Justice John Paul Stevens Dead at 99
A World War II Navy veteran and graduate of the Northwestern School of Law, Stevens was a Republican when nominated to the court by President Ford. He was a conservative justice early in his stint on the bench, voting against affirmative action and for the reinstatement of capital punishment. But his jurisprudence inched leftward over the years; he authored dissents in Bush v Gore and Heller, and read aloud a strident dissent in Citizens United shortly before retiring. Stevens later said his difficulty in reading that dissent out loud prompted him to step down, at the age of 90.
Of his supposed shift from conservative to liberal, Stevens told NPR in 2010 that he had not change; rather, it was the “radical” conservatism of the justices who had taken seats on the court which made his ideology appear liberal.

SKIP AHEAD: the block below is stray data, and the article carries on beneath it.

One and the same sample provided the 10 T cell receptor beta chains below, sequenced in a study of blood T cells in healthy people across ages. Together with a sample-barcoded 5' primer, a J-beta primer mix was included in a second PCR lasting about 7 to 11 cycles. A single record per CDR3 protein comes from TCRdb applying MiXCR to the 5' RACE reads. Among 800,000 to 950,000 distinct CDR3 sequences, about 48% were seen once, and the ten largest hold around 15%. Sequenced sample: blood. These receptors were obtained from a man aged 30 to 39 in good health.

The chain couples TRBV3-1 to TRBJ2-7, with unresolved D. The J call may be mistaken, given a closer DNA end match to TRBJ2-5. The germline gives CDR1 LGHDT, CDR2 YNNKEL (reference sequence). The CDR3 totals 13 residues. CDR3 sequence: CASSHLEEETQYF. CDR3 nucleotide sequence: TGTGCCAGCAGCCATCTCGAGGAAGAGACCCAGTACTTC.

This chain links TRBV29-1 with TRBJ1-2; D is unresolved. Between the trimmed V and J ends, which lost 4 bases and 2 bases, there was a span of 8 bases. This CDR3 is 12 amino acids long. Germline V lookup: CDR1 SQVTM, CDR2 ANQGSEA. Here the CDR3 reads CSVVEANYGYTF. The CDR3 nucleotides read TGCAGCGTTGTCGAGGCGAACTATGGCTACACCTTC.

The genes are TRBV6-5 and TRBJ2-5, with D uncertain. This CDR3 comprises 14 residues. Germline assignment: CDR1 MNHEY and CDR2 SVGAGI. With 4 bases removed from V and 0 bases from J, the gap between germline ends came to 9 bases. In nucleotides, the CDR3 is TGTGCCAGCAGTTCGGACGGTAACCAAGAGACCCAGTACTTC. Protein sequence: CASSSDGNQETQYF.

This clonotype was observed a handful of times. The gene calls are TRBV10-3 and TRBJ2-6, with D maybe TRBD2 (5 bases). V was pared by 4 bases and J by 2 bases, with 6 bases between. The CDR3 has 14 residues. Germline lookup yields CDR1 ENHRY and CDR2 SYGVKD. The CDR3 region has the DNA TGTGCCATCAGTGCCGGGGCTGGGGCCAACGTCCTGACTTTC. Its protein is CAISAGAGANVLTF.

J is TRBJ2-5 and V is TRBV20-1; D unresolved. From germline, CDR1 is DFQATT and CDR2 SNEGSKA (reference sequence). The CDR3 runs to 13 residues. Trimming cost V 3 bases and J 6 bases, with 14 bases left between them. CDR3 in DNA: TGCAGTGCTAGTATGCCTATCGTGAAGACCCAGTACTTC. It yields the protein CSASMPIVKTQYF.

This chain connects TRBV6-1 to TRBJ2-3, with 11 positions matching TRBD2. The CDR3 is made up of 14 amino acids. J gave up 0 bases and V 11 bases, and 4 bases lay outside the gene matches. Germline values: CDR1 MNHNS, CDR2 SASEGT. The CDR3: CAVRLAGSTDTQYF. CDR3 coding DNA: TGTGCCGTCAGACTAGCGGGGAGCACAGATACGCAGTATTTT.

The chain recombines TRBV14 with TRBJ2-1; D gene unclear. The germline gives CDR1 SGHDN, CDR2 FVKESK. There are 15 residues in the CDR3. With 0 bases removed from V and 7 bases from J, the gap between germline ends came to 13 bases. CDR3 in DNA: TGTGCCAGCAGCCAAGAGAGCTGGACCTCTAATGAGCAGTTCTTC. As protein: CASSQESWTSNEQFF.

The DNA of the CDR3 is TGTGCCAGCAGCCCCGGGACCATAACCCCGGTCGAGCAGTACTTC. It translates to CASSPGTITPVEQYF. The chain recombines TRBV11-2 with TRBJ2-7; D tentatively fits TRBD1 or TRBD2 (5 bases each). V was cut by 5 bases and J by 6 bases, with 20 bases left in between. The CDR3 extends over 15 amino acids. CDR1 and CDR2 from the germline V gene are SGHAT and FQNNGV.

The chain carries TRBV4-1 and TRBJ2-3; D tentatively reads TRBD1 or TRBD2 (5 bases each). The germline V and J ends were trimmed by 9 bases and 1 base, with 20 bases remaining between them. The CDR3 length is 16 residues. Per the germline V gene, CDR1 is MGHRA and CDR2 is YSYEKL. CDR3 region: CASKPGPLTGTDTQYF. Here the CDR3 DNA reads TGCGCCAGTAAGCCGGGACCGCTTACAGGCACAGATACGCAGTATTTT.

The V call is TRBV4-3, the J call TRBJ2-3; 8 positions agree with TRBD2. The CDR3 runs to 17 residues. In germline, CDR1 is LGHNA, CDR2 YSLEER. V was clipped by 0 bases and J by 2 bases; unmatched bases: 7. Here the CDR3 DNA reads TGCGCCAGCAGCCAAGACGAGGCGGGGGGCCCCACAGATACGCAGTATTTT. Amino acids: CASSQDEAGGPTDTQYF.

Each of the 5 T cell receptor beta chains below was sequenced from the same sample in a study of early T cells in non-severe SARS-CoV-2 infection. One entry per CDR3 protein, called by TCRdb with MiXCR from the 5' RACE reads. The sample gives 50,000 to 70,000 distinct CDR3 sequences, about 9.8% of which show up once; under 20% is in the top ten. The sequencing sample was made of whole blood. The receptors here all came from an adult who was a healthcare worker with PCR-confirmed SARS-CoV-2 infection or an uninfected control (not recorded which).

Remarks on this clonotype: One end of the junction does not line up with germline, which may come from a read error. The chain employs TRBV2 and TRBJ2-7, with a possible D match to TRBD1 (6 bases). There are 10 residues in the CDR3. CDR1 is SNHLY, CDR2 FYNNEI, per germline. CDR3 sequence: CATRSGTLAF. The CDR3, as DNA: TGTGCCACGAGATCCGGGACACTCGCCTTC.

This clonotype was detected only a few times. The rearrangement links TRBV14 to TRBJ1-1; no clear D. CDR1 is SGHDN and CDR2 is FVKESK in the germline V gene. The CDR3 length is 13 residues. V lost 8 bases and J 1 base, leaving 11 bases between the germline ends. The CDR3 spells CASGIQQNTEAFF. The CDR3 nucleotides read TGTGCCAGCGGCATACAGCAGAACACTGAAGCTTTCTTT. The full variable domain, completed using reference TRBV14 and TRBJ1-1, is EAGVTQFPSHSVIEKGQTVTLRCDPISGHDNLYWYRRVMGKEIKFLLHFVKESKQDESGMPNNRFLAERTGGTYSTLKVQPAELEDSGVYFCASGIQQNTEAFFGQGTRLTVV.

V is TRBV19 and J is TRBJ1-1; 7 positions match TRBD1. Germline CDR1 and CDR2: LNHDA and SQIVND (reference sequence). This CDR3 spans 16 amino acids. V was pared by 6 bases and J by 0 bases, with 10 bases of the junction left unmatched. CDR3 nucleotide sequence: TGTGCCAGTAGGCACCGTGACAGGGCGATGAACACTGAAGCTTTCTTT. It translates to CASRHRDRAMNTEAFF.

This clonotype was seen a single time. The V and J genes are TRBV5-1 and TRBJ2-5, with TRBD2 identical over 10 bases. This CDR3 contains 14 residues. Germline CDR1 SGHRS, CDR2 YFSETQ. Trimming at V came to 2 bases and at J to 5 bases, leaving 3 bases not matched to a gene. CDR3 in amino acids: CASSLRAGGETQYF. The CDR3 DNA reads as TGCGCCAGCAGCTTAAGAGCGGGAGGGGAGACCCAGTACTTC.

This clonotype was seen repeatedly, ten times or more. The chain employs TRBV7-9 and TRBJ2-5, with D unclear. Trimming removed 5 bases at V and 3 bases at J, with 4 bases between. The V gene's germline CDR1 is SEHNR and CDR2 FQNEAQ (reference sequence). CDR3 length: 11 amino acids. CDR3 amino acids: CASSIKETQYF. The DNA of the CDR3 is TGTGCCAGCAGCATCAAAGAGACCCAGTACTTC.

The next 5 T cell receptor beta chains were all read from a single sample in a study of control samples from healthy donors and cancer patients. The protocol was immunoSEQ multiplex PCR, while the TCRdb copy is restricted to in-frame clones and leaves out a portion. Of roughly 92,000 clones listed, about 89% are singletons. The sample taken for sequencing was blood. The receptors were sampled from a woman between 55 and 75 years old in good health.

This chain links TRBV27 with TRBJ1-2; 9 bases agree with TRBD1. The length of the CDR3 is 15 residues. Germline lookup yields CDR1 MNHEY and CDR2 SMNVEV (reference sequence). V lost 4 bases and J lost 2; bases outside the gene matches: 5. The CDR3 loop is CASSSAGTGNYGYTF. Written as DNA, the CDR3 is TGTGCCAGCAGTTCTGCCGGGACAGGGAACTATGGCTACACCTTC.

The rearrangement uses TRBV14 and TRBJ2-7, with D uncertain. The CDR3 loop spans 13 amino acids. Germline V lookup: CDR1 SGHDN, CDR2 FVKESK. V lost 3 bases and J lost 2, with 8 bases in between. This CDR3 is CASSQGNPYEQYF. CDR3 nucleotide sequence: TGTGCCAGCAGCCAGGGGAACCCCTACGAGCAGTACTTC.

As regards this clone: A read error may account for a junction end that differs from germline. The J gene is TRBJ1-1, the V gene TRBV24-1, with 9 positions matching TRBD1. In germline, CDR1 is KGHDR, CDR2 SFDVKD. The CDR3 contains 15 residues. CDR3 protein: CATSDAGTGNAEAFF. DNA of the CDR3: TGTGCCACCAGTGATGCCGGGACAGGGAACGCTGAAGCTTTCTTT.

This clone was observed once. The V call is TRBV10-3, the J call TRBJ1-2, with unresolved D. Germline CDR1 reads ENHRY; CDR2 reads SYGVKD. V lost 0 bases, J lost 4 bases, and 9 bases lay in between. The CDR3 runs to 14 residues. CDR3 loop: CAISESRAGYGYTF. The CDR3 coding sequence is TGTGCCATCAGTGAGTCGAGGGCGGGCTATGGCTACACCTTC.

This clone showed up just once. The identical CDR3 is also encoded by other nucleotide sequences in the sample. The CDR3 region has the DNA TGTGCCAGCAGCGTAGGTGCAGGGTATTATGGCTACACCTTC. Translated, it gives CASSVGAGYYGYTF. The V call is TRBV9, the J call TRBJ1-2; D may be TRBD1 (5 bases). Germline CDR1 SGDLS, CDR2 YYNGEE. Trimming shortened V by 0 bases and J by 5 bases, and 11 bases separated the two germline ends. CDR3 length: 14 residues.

But Justice Stevens was never easy to categorize nor predictably partisan, voting against both President Clinton and President Bush (the younger). His 35 years on the bench gave him the opportunity to hear and decide cases on nearly every major issue of our time, from abortion to gay rights and gun control. His reputation was as an even-handed and congenial man, though he allegedly became visibly angry during oral arguments in Texas v Johnson, when Johnson’s lawyer’s defense of flag burning was too flippant for his liking. Stevens dissented from the majority opinion which struck down the Texas law against flag burning, an opinion he held for the rest of his career.
Justice Stevens was the third longest sitting justice and the second oldest to serve. He leaves behind two daughters and several grandchildren